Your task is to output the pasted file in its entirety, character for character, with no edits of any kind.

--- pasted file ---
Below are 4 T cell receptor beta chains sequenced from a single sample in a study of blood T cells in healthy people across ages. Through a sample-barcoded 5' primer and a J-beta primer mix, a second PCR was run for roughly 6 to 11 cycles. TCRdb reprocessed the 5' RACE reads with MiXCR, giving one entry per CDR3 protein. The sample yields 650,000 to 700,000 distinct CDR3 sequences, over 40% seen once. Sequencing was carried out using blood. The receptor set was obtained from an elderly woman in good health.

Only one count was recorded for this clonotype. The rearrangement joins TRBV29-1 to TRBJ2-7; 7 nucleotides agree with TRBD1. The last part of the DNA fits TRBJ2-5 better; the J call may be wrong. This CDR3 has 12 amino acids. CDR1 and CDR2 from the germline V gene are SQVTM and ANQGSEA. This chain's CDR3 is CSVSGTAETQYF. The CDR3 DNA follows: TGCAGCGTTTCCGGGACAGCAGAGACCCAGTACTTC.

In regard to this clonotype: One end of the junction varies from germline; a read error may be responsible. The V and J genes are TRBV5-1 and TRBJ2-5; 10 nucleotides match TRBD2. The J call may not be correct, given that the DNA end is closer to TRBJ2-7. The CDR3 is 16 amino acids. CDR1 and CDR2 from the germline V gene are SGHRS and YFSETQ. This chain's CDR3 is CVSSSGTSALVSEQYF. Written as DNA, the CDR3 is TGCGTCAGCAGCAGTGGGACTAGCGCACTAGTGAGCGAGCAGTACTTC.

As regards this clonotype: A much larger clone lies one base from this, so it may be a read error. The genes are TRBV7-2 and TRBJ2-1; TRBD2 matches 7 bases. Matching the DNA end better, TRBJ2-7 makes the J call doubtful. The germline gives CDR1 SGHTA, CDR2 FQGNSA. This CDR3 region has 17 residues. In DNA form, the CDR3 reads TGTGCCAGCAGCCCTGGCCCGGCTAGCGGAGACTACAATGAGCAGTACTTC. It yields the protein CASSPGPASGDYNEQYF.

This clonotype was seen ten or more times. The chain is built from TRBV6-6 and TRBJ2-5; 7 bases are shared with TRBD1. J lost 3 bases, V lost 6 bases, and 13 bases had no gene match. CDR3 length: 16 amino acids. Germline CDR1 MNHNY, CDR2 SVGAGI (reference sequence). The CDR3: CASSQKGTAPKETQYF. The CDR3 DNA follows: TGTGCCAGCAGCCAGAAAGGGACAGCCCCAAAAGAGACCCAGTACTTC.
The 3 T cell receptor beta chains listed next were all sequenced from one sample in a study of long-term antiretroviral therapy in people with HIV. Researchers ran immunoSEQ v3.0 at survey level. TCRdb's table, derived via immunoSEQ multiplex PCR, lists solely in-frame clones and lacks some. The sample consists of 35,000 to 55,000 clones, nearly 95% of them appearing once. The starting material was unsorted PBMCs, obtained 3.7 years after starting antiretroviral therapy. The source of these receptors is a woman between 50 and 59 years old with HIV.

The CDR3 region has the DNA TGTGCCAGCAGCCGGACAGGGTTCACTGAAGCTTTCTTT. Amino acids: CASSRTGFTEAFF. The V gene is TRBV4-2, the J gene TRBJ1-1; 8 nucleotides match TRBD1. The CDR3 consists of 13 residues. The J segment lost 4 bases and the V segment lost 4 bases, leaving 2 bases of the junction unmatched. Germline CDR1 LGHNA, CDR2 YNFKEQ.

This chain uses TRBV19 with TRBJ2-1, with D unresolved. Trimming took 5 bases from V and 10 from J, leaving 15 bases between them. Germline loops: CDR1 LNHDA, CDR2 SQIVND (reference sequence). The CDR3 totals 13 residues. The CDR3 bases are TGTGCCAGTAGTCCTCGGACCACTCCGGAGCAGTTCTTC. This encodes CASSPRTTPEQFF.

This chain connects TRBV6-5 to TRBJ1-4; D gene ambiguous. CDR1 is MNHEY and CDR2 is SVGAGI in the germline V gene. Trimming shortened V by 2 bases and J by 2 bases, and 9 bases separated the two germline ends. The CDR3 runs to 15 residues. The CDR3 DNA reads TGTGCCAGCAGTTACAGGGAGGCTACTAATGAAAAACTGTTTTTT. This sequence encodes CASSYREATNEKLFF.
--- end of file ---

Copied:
Below are 4 T cell receptor beta chains sequenced from a single sample in a study of blood T cells in healthy people across ages. Through a sample-barcoded 5' primer and a J-beta primer mix, a second PCR was run for roughly 6 to 11 cycles. TCRdb reprocessed the 5' RACE reads with MiXCR, giving one entry per CDR3 protein. The sample yields 650,000 to 700,000 distinct CDR3 sequences, over 40% seen once. Sequencing was carried out using blood. The receptor set was obtained from an elderly woman in good health.

Only one count was recorded for this clonotype. The rearrangement joins TRBV29-1 to TRBJ2-7; 7 nucleotides agree with TRBD1. The last part of the DNA fits TRBJ2-5 better; the J call may be wrong. This CDR3 has 12 amino acids. CDR1 and CDR2 from the germline V gene are SQVTM and ANQGSEA. This chain's CDR3 is CSVSGTAETQYF. The CDR3 DNA follows: TGCAGCGTTTCCGGGACAGCAGAGACCCAGTACTTC.

In regard to this clonotype: One end of the junction varies from germline; a read error may be responsible. The V and J genes are TRBV5-1 and TRBJ2-5; 10 nucleotides match TRBD2. The J call may not be correct, given that the DNA end is closer to TRBJ2-7. The CDR3 is 16 amino acids. CDR1 and CDR2 from the germline V gene are SGHRS and YFSETQ. This chain's CDR3 is CVSSSGTSALVSEQYF. Written as DNA, the CDR3 is TGCGTCAGCAGCAGTGGGACTAGCGCACTAGTGAGCGAGCAGTACTTC.

As regards this clonotype: A much larger clone lies one base from this, so it may be a read error. The genes are TRBV7-2 and TRBJ2-1; TRBD2 matches 7 bases. Matching the DNA end better, TRBJ2-7 makes the J call doubtful. The germline gives CDR1 SGHTA, CDR2 FQGNSA. This CDR3 region has 17 residues. In DNA form, the CDR3 reads TGTGCCAGCAGCCCTGGCCCGGCTAGCGGAGACTACAATGAGCAGTACTTC. It yields the protein CASSPGPASGDYNEQYF.

This clonotype was seen ten or more times. The chain is built from TRBV6-6 and TRBJ2-5; 7 bases are shared with TRBD1. J lost 3 bases, V lost 6 bases, and 13 bases had no gene match. CDR3 length: 16 amino acids. Germline CDR1 MNHNY, CDR2 SVGAGI (reference sequence). The CDR3: CASSQKGTAPKETQYF. The CDR3 DNA follows: TGTGCCAGCAGCCAGAAAGGGACAGCCCCAAAAGAGACCCAGTACTTC.
The 3 T cell receptor beta chains listed next were all sequenced from one sample in a study of long-term antiretroviral therapy in people with HIV. Researchers ran immunoSEQ v3.0 at survey level. TCRdb's table, derived via immunoSEQ multiplex PCR, lists solely in-frame clones and lacks some. The sample consists of 35,000 to 55,000 clones, nearly 95% of them appearing once. The starting material was unsorted PBMCs, obtained 3.7 years after starting antiretroviral therapy. The source of these receptors is a woman between 50 and 59 years old with HIV.

The CDR3 region has the DNA TGTGCCAGCAGCCGGACAGGGTTCACTGAAGCTTTCTTT. Amino acids: CASSRTGFTEAFF. The V gene is TRBV4-2, the J gene TRBJ1-1; 8 nucleotides match TRBD1. The CDR3 consists of 13 residues. The J segment lost 4 bases and the V segment lost 4 bases, leaving 2 bases of the junction unmatched. Germline CDR1 LGHNA, CDR2 YNFKEQ.

This chain uses TRBV19 with TRBJ2-1, with D unresolved. Trimming took 5 bases from V and 10 from J, leaving 15 bases between them. Germline loops: CDR1 LNHDA, CDR2 SQIVND (reference sequence). The CDR3 totals 13 residues. The CDR3 bases are TGTGCCAGTAGTCCTCGGACCACTCCGGAGCAGTTCTTC. This encodes CASSPRTTPEQFF.

This chain connects TRBV6-5 to TRBJ1-4; D gene ambiguous. CDR1 is MNHEY and CDR2 is SVGAGI in the germline V gene. Trimming shortened V by 2 bases and J by 2 bases, and 9 bases separated the two germline ends. The CDR3 runs to 15 residues. The CDR3 DNA reads TGTGCCAGCAGTTACAGGGAGGCTACTAATGAAAAACTGTTTTTT. This sequence encodes CASSYREATNEKLFF.